BBS Faculty Member - Keith Blackwell

Keith Blackwell

Department of Genetics

Joslin Diabetes Center
One Joslin Place, Rm. 655B
Boston, MA 02215
Tel: 617-309-2760
Fax: 617-309-3403
Email: keith.blackwell@joslin.harvard.edu
Lab Members: 4 postdoctoral fellows, 1 graduate student



My lab uses C. elegans to study how organisms defend against environmental and metabolic stresses, and how these stress defenses influence aging. Many of our projects are centered around the conserved transcription factor SKN-1/Nrf, which orchestrates a defensive response to oxidative stress and reactive toxins that is conserved among eukaryotes. SKN-1/Nrf regulates detoxification genes, promotes longevity, and is required for normal lifespan and oxidative stress resistance. Our more recent work has implicated SKN-1/Nrf in additional important stress defense functions, including maintenance of protein homeostasis.

In addition to elucidating how SKN-1/Nrf functions, we want to understand how it is regulated in response to stress and metabolic stimuli, and how it interfaces with other stress defense regulators. We have found that SKN-1/Nrf is inhibited directly by insulin/IGF-1 signaling (IIS), and contributes to the increased stress-resistance and longevity seen when IIS is reduced. We have also determined that SKN-1/Nrf responds to perturbations in protein synthesis, and is critical in relationships between growth signals, protein synthesis, and aging. This is particularly important in the context of the mTOR (mechanistic Target of Rapamycin) pathways, which are central to growth regulation. Both mTOR pathways (mTORC1 and mTORC2) regulate SKN-1/Nrf, and the lifespan extensions associated with suppression of either pathway depend upon SKN-1/Nrf. We are applying the advantages of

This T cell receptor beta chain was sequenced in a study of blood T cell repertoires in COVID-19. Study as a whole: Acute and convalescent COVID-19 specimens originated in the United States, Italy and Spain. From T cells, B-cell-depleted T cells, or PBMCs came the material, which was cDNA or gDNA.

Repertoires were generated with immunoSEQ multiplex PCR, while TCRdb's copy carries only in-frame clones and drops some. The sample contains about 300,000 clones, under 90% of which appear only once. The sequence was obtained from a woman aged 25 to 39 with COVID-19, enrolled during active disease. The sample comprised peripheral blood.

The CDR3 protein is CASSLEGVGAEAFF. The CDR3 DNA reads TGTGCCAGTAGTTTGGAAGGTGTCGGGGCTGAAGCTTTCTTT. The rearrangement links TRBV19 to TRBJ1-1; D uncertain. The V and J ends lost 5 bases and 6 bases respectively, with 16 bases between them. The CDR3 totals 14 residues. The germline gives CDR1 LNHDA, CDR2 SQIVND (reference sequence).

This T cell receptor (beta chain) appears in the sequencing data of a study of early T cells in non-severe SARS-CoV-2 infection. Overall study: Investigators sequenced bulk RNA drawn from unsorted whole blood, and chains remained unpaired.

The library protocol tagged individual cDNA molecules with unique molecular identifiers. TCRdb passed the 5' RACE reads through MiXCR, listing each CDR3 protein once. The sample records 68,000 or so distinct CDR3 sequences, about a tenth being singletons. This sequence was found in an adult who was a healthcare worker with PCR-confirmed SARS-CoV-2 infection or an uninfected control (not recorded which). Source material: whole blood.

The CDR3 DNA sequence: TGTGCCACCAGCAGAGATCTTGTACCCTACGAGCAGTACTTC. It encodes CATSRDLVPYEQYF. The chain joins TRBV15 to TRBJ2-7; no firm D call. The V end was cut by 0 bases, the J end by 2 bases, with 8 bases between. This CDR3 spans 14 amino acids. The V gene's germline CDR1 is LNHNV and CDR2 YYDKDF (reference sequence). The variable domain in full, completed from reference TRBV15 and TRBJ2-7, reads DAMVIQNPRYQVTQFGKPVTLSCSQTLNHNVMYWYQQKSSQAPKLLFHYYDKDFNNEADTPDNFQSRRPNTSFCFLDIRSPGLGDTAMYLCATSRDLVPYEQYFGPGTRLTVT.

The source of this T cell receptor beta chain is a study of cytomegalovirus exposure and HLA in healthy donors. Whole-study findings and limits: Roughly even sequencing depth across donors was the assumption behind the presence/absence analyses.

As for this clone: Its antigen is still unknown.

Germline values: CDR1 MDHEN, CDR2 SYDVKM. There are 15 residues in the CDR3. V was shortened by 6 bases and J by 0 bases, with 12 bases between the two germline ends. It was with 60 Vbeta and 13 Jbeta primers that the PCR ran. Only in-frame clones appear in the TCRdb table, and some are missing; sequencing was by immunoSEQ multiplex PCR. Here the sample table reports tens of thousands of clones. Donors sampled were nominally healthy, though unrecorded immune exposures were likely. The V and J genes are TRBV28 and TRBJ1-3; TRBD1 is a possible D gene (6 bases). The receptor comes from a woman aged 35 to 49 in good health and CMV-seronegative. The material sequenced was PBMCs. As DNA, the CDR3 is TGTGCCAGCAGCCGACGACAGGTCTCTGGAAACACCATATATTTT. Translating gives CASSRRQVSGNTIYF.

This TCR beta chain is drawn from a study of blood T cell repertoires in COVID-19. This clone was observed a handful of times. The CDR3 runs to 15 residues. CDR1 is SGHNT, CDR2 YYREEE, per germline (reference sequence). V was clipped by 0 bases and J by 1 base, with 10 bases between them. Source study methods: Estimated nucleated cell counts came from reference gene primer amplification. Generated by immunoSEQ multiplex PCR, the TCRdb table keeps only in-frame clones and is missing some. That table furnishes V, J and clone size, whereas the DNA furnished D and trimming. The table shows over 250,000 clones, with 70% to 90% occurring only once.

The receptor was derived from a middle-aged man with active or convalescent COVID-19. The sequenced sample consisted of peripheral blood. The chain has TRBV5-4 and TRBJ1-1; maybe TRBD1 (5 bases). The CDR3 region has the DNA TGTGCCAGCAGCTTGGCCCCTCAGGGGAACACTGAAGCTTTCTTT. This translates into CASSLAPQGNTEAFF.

C. elegans to expand our understanding of how SKN-1/Nrf proteins function and promotes longevity, and how this and related stress defenses are regulated under normal and adverse conditions.



Last Update: 8/9/2013



Publications

For a complete listing of publications click here.

 


 

Tullet JMA, Hertweck M, An JH, Baker J, Hwang JY, Liu S, Oliveira RP, Baumeister R, Blackwell TK. (2008) Direct inhibition of the longevity promoting factor SKN-1 by insulin-like signaling in C. elegans. Cell, 132, 1025-1038.

Oliveira RP, Porter Abate J, Dilks K, Landis J, Ashraf J, Murphy CT, Blackwell TK. (2009) Condition-adapted stress and longevity gene regulation by
Caenorhabditis elegans SKN-1/Nrf. Aging Cell, 8, 524-541.

Wang J, Robida-Stubbs S, Tullet JMA, Rual JF, Vidal M, Blackwell TK. (2010) RNAi screening implicates a SKN-1-dependent transcriptional response in stress resistance and longevity deriving from translation inhibition. PLoS Genet., 6, e1001048.

Li X, Matilainen O, Jin C, Glover-Cutter C, Holmberg CI, Blackwell TK. (2011) Specific SKN-1/Nrf stress responses to perturbations in translation elongation and proteasome activity. PLoS Genet., 7, e1002119.

Robida-Stubbs S, Glover-Cutter C, Lamming DW, Mizunuma M, Narasimhan SD, Neumann-Haefelin E, Sabatini DM, Blackwell TK. (2012) TOR signaling and rapamycin influence longevity by regulating SKN-1/Nrf and DAF-16/FoxO. Cell Metabolism, 15, 713-724.



© 2013 by the President and Fellows of Harvard College